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Canadians more pessimistic than usual about job prospects, salaries in 2015

Darah Hansen
A construction worker uses a hammer as he works on the "ICE Condominiums" development site by Cadillac Fairview and Lanterra Developments in Toronto December 14, 2012. REUTERS/Mark Blinch
A construction worker uses a hammer as he works on the "ICE Condominiums" development site by Cadillac Fairview and Lanterra Developments in Toronto December 14, 2012. REUTERS/Mark Blinch

Looming layoffs in Alberta’s oil sands. Pink slips by the thousands at Target, Sony and Tim Hortons.

All these gloomy headlines are casting a long shadow over the country.

A new employment study by Randstad Canada indicates that jobseekers are more pessimistic than usual about their employment prospects in 2015.

Nearly half of those surveyed (47 per cent) for the Workmonitorstudy said they are bracing for a tougher job market in the year ahead. By comparison, when asked the same questionin 2014, respondents were much less fearful about the year to come with only 31 per cent believing employment would deteriorate.

Much of the despair, particularly among survey respondents in the Western provinces, is tied to the dramatic slowdown in the oil and gas industry.

But, no doubt, the recent, mega shake-ups at other high-profile organizations have also taken a toll on our national psyche.

“It seems to be a bit of a piling-on effect,” says Tom Turpin, president of Randstad Canada.

Silver lining?

It’s important to keep in mind, however, that it’s not all bad news moving forward into 2015.

While there are some segments that have been hit by hard times, others are expected to see an uptick from a lower Canadian dollar and lower cost of fuel.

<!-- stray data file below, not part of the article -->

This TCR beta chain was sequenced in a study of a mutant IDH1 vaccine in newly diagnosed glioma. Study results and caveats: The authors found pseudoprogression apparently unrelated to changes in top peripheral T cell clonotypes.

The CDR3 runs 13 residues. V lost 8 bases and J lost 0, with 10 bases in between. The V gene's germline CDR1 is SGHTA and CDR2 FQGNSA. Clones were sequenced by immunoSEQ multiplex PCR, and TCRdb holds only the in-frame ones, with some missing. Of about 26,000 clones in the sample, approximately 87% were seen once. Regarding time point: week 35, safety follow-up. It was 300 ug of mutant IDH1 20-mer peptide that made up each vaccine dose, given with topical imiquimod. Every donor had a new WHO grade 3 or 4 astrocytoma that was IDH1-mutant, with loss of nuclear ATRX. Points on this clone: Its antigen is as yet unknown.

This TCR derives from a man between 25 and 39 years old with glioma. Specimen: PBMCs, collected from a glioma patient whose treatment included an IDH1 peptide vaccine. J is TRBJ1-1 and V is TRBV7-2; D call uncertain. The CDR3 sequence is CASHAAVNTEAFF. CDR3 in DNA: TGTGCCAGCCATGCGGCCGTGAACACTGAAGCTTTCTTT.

In Eastern Canada, in particular, this is shaping up to be a banner year for manufacturing, warehousing and logistics.

“Transport costs will be lower and with the strength of the American dollar, our largest exporting partner, Canadian companies will be hiring to meet demand for new orders,” said Turpin.

Randstad Canada expects roles such as mechanical engineers, electrical engineers, warehouse managers and welders to also be a high demand.

Peter Jeewan, head of Lannick Group, a Toronto-based recruitment firm, says the hiring environment continues to ramp up in finance and accounting.

There is heightened demand for expertise in regulatory compliance, taxation, auditing, financial analysis and business systems.

In the IT sector, a migration to mobile platforms across industries is “absolutely driving a significant amount of change in every marketplace,” Jeewan says.

Lannick Group recently released its own report listing the top seven most in-demand jobs for 2015, complete with the anticipated annual salary range. They are:

  • Manager of financial reporting ($80,000-$110,000)

  • Manager of planning and analysis ($85,050-$120,000)

  • Tax manager ($89,067-$143,000)

  • Mobile web developer ($75,000-$110,000)

  • Front-end web developer ($75,000-$98,000)

  • IT security analyst ($85,000-$115,000)

  • Manager of application development ($90,000-$125,000)

Jeewan says employers hoping to compete effectively for talent in today’s market must be willing to offer “substantial” pay increases and more incentives such as the ability to work remotely, flex hours, increased vacation time, tuition reimbursement, on-site parking, RRSP matching and stock options.

“You need to keep investing in your employer brand … and provide an environment that is nurturing and supportive to highly-skilled employees who, for the most part, always have choice,” he says.

Turpin says job seekers who may be discouraged at the moment shouldn’t waste too much time moping.

He’s banking on the oil and gas sector – and the country’s economy as a whole — coming back on track within months.

In the meantime, those searching for employment would do well to take some time to hone their resumes and, if needed, their work skills to better meet market demand.

“There are still thousands of people being hired every month in various roles,” Turpin says.

According to the Lannick Group report, the largest gains in salaries in 2015 are in the finance and accounting sector where increases of 4.79 per cent are predicted. IT salaries aren’t too far behind at 3.45 per cent.

Randstand Canada found that about 60 per cent of Canadians surveyed believed they’d receive a salary increase in Q4 2014 down from 65 per cent the same the year prior.

The Conference Board of Canada’s annual compensation outlook for 2015 reports that employers expect “moderate” base salary increases this year.